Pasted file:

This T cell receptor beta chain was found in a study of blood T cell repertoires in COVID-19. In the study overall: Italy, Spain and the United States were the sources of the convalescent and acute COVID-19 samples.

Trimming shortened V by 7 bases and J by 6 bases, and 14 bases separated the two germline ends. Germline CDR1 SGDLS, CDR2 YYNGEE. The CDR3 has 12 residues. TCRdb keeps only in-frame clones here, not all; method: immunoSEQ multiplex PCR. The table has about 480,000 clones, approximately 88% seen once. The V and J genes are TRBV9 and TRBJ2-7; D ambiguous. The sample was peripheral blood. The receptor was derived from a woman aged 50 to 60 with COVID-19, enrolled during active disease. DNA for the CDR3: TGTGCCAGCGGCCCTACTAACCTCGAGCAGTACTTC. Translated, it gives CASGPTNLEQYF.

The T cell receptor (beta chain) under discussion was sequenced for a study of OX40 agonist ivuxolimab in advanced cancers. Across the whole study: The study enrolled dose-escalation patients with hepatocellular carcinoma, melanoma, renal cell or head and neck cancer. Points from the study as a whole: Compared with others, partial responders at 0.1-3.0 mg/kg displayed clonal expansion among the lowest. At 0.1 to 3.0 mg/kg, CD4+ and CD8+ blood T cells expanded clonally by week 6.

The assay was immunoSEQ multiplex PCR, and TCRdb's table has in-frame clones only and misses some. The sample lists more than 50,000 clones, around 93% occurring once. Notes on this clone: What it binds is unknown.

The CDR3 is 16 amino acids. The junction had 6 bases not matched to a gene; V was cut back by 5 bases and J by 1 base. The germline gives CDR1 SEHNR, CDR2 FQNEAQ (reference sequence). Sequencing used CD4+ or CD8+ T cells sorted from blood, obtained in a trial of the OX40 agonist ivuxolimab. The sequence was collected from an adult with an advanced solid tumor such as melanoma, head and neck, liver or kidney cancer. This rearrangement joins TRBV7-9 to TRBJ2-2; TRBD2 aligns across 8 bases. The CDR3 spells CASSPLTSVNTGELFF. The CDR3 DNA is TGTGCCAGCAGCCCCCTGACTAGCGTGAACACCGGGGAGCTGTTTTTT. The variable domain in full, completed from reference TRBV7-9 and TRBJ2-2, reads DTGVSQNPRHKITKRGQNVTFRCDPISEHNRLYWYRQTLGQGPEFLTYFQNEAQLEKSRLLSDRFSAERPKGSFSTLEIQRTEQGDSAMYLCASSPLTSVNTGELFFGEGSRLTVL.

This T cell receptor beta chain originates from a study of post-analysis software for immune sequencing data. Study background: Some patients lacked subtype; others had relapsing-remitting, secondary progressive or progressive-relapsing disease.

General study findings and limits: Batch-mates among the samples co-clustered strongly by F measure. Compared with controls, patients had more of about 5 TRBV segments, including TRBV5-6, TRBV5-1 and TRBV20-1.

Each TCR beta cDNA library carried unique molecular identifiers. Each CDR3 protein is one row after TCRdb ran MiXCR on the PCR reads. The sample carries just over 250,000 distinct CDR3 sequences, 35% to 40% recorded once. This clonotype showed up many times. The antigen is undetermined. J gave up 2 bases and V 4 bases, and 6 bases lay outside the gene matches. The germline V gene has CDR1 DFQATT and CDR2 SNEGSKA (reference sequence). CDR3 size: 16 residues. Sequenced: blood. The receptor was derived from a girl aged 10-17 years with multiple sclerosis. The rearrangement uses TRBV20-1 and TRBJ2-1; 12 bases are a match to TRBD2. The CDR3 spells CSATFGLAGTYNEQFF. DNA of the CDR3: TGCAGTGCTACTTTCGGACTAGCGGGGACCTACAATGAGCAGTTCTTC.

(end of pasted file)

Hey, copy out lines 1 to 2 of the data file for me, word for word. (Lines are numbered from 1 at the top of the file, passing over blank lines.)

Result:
This T cell receptor beta chain was found in a study of blood T cell repertoires in COVID-19. In the study overall: Italy, Spain and the United States were the sources of the convalescent and acute COVID-19 samples.

Trimming shortened V by 7 bases and J by 6 bases, and 14 bases separated the two germline ends. Germline CDR1 SGDLS, CDR2 YYNGEE. The CDR3 has 12 residues. TCRdb keeps only in-frame clones here, not all; method: immunoSEQ multiplex PCR. The table has about 480,000 clones, approximately 88% seen once. The V and J genes are TRBV9 and TRBJ2-7; D ambiguous. The sample was peripheral blood. The receptor was derived from a woman aged 50 to 60 with COVID-19, enrolled during active disease. DNA for the CDR3: TGTGCCAGCGGCCCTACTAACCTCGAGCAGTACTTC. Translated, it gives CASGPTNLEQYF.